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What is Hybrid Rendering? #burningquestion

What is hybrid rendering? Burning Question

If you are new to 3D, you may have come across the term hybrid rendering. The Short Answer? It means that you can use both the GPU and CPU together for rendering. Some renderers utilize the CPU while others use the GPU. Then, there are a few renderers that use them together. This gives you the best of both worlds, like a car that uses both gas and electricity.

In Depth 3D Renderers
For more information on 3D Renderers, check out our In Depth article: Which 3D render engine is best? It’s often updated as new updates are released.

If you want to dive in a little deeper, keep reading. This is just an overview of hybrid rendering and why it can be helpful to 3D artists. This article is written in layman’s terms. In other words, I am not going to get too technical here. I’ll be explaining it as if I’m explaining it to my mom.

What are GPUs and CPUs?

First, let’s get some terminology explained. CPUs and GPUs are both microprocessors made of silicon. They both manage data. However, they really don’t do the same job.

You might call the CPU, or Central Processing Unit, the brain of the machine. It includes the logic unit, a control unit, decoding and execution of programs, and more[2]. This is where your clock speed determines how fast your applications run. When you launch a program on your computer or save a file, this is the job of your CPU.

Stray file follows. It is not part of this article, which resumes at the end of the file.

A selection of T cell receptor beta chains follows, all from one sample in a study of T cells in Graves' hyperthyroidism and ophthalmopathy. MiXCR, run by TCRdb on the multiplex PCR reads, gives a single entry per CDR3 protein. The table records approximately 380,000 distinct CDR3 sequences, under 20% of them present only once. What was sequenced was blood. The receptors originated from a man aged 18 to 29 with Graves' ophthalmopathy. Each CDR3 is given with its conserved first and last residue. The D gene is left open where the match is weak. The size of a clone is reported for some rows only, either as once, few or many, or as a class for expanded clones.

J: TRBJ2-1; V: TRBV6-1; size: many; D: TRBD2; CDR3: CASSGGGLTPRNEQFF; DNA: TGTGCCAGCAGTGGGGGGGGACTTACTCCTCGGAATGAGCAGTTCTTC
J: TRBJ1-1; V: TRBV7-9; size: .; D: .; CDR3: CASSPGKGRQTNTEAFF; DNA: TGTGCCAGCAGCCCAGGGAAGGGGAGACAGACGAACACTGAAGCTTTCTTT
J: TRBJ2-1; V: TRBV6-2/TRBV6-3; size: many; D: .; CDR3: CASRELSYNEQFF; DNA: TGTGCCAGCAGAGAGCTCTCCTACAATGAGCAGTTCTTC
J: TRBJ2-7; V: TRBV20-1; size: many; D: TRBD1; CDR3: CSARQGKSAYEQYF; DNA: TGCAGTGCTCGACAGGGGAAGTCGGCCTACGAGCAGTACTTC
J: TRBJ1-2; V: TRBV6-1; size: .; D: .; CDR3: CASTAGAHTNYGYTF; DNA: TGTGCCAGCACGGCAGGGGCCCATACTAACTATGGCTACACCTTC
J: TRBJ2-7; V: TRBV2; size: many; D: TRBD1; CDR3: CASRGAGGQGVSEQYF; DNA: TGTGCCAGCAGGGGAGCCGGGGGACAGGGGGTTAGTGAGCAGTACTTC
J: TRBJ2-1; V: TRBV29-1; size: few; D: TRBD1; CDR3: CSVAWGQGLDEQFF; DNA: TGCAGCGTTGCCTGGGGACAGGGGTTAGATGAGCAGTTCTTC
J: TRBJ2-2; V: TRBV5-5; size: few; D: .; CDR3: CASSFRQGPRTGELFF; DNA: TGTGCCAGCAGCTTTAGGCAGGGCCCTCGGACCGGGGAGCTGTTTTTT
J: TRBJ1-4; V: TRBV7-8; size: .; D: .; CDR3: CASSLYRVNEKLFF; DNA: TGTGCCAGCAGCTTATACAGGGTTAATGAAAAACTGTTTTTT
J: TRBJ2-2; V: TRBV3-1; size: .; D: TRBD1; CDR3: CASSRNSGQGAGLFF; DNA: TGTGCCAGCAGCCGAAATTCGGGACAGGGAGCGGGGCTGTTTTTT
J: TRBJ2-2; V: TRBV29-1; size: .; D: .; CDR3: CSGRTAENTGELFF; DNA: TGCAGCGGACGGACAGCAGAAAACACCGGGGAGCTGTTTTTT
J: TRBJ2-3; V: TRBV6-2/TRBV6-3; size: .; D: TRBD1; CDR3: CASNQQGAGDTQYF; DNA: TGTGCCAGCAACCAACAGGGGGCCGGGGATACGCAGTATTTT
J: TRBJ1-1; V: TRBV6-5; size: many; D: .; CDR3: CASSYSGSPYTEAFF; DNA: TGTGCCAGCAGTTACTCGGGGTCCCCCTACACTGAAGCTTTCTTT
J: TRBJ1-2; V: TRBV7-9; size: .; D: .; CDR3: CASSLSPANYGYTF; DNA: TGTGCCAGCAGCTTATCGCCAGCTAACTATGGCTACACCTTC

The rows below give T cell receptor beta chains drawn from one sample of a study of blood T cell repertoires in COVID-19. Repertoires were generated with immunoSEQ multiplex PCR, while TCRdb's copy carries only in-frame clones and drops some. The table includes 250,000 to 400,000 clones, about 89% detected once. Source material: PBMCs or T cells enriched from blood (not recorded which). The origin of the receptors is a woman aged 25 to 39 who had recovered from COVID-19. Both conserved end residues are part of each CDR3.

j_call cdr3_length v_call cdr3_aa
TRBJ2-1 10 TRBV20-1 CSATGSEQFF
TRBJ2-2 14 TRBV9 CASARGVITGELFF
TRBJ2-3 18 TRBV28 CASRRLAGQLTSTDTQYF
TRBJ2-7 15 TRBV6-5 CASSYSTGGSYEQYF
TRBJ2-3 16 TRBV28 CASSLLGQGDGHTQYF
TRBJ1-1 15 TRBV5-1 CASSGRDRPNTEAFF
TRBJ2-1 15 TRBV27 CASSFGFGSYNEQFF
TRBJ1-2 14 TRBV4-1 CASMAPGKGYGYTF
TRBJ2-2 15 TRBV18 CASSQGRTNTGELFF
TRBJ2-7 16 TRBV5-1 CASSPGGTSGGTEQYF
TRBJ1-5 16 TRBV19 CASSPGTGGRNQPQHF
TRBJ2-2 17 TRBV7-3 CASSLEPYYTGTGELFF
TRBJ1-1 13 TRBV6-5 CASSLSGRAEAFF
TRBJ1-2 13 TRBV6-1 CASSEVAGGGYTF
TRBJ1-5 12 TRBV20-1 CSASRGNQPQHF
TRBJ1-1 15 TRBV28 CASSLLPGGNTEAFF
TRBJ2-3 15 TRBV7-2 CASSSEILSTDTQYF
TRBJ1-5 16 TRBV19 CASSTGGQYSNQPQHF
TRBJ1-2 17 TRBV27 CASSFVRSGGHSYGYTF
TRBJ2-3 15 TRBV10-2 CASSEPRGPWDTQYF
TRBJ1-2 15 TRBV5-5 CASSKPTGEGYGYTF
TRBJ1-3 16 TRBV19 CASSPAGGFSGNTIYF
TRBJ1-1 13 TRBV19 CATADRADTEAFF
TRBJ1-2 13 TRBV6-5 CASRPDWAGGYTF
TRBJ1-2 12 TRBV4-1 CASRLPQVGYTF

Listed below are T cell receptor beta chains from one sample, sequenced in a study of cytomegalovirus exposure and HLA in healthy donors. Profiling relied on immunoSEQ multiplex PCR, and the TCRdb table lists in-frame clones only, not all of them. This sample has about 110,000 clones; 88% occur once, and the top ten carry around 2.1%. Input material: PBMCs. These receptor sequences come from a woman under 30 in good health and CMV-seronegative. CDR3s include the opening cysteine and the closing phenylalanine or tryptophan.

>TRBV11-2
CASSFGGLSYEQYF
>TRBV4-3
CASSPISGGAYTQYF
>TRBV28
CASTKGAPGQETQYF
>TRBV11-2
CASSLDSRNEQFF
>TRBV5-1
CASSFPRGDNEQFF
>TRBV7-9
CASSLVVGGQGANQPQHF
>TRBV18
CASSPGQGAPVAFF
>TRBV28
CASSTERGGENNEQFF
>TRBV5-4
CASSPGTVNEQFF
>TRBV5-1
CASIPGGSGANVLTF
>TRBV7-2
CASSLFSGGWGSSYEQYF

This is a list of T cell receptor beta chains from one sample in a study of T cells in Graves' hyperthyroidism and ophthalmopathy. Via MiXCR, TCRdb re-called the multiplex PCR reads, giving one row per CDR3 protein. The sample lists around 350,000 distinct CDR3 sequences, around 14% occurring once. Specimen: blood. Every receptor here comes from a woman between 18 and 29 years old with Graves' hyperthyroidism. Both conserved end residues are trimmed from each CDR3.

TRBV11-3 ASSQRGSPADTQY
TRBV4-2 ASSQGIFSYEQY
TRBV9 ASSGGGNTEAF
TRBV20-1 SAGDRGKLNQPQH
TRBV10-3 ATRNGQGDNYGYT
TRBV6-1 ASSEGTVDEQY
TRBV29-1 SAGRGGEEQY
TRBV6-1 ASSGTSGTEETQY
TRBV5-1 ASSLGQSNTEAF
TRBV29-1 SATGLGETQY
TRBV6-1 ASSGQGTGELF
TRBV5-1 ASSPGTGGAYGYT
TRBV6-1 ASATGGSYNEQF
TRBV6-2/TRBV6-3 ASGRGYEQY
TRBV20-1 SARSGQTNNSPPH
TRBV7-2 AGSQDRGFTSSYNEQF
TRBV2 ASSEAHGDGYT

The GPU, or a Graphical Processing Unit, renders your graphics and video. First developed to speed up 3D processing, today, they also render lighting and shadows, and more complex 3D elements[1]. They are generally more efficient, and the GPU has even evolved to handle more of the workload from the CPU. The GPU, sometimes confused with a graphics card, is actually the chip that lives on your graphics card.

If you’re a person who enjoys learning about the nuts and bolts of computers, watch the video below from Max’s Tech. He does a great job of explaining the duties of GPUs and CPUs and showing you what they look like inside your computer.

Why is Hybrid Rendering useful?

Hybrid Rendering takes the hybrid approach and uses both the CPU and GPU to render. This is becoming a more common option with renderers.

Allowing users to use the CPU and GPU together, has a lot of benefits.

  1. A speed boost. Big projects may need more RAM than your computer has available, so you may need to use your GPU to render. Some scenes may be simply too large to fit into your computer’s memory.
  2. Render farms. For the same reasons mentioned previously, if you are using a render farm but your project is gigantic, you can benefit from using both the CPU and GPU to render.
  3. CPU rendering is known to render more precisely than GPU rendering so by adding CPU rendering into the mix, you may get better results.
  4. Use all of the rendering nodes that you have available.
  5. GPUs have been in short supply and have been really expensive. However, good news. I read last week that the shortage is over.